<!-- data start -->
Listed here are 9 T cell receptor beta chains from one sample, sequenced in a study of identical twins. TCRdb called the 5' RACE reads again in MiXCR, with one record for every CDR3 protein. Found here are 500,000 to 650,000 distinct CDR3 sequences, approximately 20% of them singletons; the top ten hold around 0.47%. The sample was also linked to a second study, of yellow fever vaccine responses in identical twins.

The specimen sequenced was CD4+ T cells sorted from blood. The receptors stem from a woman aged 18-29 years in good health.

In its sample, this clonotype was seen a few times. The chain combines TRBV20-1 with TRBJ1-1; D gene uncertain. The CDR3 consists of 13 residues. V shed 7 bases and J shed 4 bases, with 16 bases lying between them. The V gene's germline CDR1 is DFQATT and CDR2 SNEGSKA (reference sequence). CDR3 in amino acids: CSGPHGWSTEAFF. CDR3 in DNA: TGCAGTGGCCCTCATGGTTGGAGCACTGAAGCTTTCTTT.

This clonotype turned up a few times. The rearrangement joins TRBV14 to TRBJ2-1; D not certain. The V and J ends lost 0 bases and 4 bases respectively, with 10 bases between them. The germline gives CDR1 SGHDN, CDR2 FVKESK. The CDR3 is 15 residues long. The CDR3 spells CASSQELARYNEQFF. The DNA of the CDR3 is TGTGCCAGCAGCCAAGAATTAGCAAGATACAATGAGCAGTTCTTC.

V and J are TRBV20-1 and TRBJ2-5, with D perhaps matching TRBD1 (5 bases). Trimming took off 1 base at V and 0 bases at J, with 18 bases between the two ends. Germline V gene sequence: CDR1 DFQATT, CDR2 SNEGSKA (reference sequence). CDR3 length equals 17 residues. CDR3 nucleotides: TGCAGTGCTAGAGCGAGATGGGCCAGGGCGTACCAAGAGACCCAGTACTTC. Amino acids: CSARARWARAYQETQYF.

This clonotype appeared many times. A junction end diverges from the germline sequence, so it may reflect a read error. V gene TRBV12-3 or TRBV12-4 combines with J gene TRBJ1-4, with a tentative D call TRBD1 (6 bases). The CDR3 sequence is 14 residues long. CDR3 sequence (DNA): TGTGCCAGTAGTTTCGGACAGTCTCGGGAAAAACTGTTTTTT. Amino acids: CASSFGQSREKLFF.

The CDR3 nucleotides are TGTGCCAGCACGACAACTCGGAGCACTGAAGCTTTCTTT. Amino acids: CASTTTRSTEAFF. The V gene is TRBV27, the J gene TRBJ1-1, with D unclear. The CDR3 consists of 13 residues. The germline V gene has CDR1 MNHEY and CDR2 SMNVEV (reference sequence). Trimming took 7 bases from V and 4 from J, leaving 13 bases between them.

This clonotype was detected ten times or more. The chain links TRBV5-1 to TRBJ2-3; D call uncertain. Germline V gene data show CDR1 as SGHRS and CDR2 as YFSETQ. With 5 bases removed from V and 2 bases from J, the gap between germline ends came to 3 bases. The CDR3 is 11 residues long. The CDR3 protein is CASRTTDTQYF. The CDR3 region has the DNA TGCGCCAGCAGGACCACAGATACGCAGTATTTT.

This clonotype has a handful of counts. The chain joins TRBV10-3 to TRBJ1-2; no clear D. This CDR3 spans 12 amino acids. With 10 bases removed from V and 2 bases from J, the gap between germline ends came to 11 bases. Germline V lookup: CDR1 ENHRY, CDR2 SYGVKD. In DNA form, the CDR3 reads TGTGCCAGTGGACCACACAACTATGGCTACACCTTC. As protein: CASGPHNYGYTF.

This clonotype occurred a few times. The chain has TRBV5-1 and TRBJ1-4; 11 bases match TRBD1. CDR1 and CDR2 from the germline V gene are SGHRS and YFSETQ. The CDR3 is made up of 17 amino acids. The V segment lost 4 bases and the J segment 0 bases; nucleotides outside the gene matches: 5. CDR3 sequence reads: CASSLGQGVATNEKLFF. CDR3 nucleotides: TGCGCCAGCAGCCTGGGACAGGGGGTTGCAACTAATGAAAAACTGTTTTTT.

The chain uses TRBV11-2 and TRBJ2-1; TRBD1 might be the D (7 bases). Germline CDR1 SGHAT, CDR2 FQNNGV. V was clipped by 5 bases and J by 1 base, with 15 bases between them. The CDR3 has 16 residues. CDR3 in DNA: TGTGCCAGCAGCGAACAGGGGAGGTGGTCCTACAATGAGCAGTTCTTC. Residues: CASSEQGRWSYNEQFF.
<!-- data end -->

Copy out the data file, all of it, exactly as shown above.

Listed here are 9 T cell receptor beta chains from one sample, sequenced in a study of identical twins. TCRdb called the 5' RACE reads again in MiXCR, with one record for every CDR3 protein. Found here are 500,000 to 650,000 distinct CDR3 sequences, approximately 20% of them singletons; the top ten hold around 0.47%. The sample was also linked to a second study, of yellow fever vaccine responses in identical twins.

The specimen sequenced was CD4+ T cells sorted from blood. The receptors stem from a woman aged 18-29 years in good health.

In its sample, this clonotype was seen a few times. The chain combines TRBV20-1 with TRBJ1-1; D gene uncertain. The CDR3 consists of 13 residues. V shed 7 bases and J shed 4 bases, with 16 bases lying between them. The V gene's germline CDR1 is DFQATT and CDR2 SNEGSKA (reference sequence). CDR3 in amino acids: CSGPHGWSTEAFF. CDR3 in DNA: TGCAGTGGCCCTCATGGTTGGAGCACTGAAGCTTTCTTT.

This clonotype turned up a few times. The rearrangement joins TRBV14 to TRBJ2-1; D not certain. The V and J ends lost 0 bases and 4 bases respectively, with 10 bases between them. The germline gives CDR1 SGHDN, CDR2 FVKESK. The CDR3 is 15 residues long. The CDR3 spells CASSQELARYNEQFF. The DNA of the CDR3 is TGTGCCAGCAGCCAAGAATTAGCAAGATACAATGAGCAGTTCTTC.

V and J are TRBV20-1 and TRBJ2-5, with D perhaps matching TRBD1 (5 bases). Trimming took off 1 base at V and 0 bases at J, with 18 bases between the two ends. Germline V gene sequence: CDR1 DFQATT, CDR2 SNEGSKA (reference sequence). CDR3 length equals 17 residues. CDR3 nucleotides: TGCAGTGCTAGAGCGAGATGGGCCAGGGCGTACCAAGAGACCCAGTACTTC. Amino acids: CSARARWARAYQETQYF.

This clonotype appeared many times. A junction end diverges from the germline sequence, so it may reflect a read error. V gene TRBV12-3 or TRBV12-4 combines with J gene TRBJ1-4, with a tentative D call TRBD1 (6 bases). The CDR3 sequence is 14 residues long. CDR3 sequence (DNA): TGTGCCAGTAGTTTCGGACAGTCTCGGGAAAAACTGTTTTTT. Amino acids: CASSFGQSREKLFF.

The CDR3 nucleotides are TGTGCCAGCACGACAACTCGGAGCACTGAAGCTTTCTTT. Amino acids: CASTTTRSTEAFF. The V gene is TRBV27, the J gene TRBJ1-1, with D unclear. The CDR3 consists of 13 residues. The germline V gene has CDR1 MNHEY and CDR2 SMNVEV (reference sequence). Trimming took 7 bases from V and 4 from J, leaving 13 bases between them.

This clonotype was detected ten times or more. The chain links TRBV5-1 to TRBJ2-3; D call uncertain. Germline V gene data show CDR1 as SGHRS and CDR2 as YFSETQ. With 5 bases removed from V and 2 bases from J, the gap between germline ends came to 3 bases. The CDR3 is 11 residues long. The CDR3 protein is CASRTTDTQYF. The CDR3 region has the DNA TGCGCCAGCAGGACCACAGATACGCAGTATTTT.

This clonotype has a handful of counts. The chain joins TRBV10-3 to TRBJ1-2; no clear D. This CDR3 spans 12 amino acids. With 10 bases removed from V and 2 bases from J, the gap between germline ends came to 11 bases. Germline V lookup: CDR1 ENHRY, CDR2 SYGVKD. In DNA form, the CDR3 reads TGTGCCAGTGGACCACACAACTATGGCTACACCTTC. As protein: CASGPHNYGYTF.

This clonotype occurred a few times. The chain has TRBV5-1 and TRBJ1-4; 11 bases match TRBD1. CDR1 and CDR2 from the germline V gene are SGHRS and YFSETQ. The CDR3 is made up of 17 amino acids. The V segment lost 4 bases and the J segment 0 bases; nucleotides outside the gene matches: 5. CDR3 sequence reads: CASSLGQGVATNEKLFF. CDR3 nucleotides: TGCGCCAGCAGCCTGGGACAGGGGGTTGCAACTAATGAAAAACTGTTTTTT.

The chain uses TRBV11-2 and TRBJ2-1; TRBD1 might be the D (7 bases). Germline CDR1 SGHAT, CDR2 FQNNGV. V was clipped by 5 bases and J by 1 base, with 15 bases between them. The CDR3 has 16 residues. CDR3 in DNA: TGTGCCAGCAGCGAACAGGGGAGGTGGTCCTACAATGAGCAGTTCTTC. Residues: CASSEQGRWSYNEQFF.